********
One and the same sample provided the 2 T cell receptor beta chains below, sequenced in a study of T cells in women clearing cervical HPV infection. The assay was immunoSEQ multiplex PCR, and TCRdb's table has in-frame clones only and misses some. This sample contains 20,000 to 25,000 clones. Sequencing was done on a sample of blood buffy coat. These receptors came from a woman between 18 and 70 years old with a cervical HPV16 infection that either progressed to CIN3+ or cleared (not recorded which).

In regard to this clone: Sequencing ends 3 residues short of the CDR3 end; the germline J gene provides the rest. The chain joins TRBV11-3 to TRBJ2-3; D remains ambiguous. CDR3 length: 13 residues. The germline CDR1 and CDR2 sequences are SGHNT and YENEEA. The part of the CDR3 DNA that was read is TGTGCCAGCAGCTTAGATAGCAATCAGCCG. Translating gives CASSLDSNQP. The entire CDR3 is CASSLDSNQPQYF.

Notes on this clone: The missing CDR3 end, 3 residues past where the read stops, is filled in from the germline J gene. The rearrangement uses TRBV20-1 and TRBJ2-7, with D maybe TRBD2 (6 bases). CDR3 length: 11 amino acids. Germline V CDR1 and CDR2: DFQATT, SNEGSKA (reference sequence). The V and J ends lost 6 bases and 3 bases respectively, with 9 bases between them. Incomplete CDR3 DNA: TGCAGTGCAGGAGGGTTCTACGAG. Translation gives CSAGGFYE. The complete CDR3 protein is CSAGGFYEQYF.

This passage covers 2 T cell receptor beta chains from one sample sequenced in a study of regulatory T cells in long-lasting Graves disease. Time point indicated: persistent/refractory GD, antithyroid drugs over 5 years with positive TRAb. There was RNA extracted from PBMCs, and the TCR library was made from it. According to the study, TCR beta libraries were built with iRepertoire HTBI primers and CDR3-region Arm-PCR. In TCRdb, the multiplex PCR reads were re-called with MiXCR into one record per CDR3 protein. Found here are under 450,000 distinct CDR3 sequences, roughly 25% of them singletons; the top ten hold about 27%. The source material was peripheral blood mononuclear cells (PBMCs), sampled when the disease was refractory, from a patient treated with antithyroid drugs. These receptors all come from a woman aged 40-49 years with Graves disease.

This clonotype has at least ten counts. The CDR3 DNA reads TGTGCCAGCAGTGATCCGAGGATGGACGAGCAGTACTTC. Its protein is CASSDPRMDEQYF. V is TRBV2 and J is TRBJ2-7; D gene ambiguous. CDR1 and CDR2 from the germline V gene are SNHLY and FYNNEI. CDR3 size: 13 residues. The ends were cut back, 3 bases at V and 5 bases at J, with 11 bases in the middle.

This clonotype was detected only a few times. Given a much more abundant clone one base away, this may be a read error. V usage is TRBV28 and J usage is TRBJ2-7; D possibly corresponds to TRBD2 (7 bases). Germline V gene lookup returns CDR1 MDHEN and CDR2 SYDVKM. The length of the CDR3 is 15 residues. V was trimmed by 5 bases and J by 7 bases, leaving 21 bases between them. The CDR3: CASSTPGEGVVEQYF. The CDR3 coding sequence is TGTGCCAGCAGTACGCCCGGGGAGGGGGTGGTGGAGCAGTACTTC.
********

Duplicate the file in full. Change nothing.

One and the same sample provided the 2 T cell receptor beta chains below, sequenced in a study of T cells in women clearing cervical HPV infection. The assay was immunoSEQ multiplex PCR, and TCRdb's table has in-frame clones only and misses some. This sample contains 20,000 to 25,000 clones. Sequencing was done on a sample of blood buffy coat. These receptors came from a woman between 18 and 70 years old with a cervical HPV16 infection that either progressed to CIN3+ or cleared (not recorded which).

In regard to this clone: Sequencing ends 3 residues short of the CDR3 end; the germline J gene provides the rest. The chain joins TRBV11-3 to TRBJ2-3; D remains ambiguous. CDR3 length: 13 residues. The germline CDR1 and CDR2 sequences are SGHNT and YENEEA. The part of the CDR3 DNA that was read is TGTGCCAGCAGCTTAGATAGCAATCAGCCG. Translating gives CASSLDSNQP. The entire CDR3 is CASSLDSNQPQYF.

Notes on this clone: The missing CDR3 end, 3 residues past where the read stops, is filled in from the germline J gene. The rearrangement uses TRBV20-1 and TRBJ2-7, with D maybe TRBD2 (6 bases). CDR3 length: 11 amino acids. Germline V CDR1 and CDR2: DFQATT, SNEGSKA (reference sequence). The V and J ends lost 6 bases and 3 bases respectively, with 9 bases between them. Incomplete CDR3 DNA: TGCAGTGCAGGAGGGTTCTACGAG. Translation gives CSAGGFYE. The complete CDR3 protein is CSAGGFYEQYF.

This passage covers 2 T cell receptor beta chains from one sample sequenced in a study of regulatory T cells in long-lasting Graves disease. Time point indicated: persistent/refractory GD, antithyroid drugs over 5 years with positive TRAb. There was RNA extracted from PBMCs, and the TCR library was made from it. According to the study, TCR beta libraries were built with iRepertoire HTBI primers and CDR3-region Arm-PCR. In TCRdb, the multiplex PCR reads were re-called with MiXCR into one record per CDR3 protein. Found here are under 450,000 distinct CDR3 sequences, roughly 25% of them singletons; the top ten hold about 27%. The source material was peripheral blood mononuclear cells (PBMCs), sampled when the disease was refractory, from a patient treated with antithyroid drugs. These receptors all come from a woman aged 40-49 years with Graves disease.

This clonotype has at least ten counts. The CDR3 DNA reads TGTGCCAGCAGTGATCCGAGGATGGACGAGCAGTACTTC. Its protein is CASSDPRMDEQYF. V is TRBV2 and J is TRBJ2-7; D gene ambiguous. CDR1 and CDR2 from the germline V gene are SNHLY and FYNNEI. CDR3 size: 13 residues. The ends were cut back, 3 bases at V and 5 bases at J, with 11 bases in the middle.

This clonotype was detected only a few times. Given a much more abundant clone one base away, this may be a read error. V usage is TRBV28 and J usage is TRBJ2-7; D possibly corresponds to TRBD2 (7 bases). Germline V gene lookup returns CDR1 MDHEN and CDR2 SYDVKM. The length of the CDR3 is 15 residues. V was trimmed by 5 bases and J by 7 bases, leaving 21 bases between them. The CDR3: CASSTPGEGVVEQYF. The CDR3 coding sequence is TGTGCCAGCAGTACGCCCGGGGAGGGGGTGGTGGAGCAGTACTTC.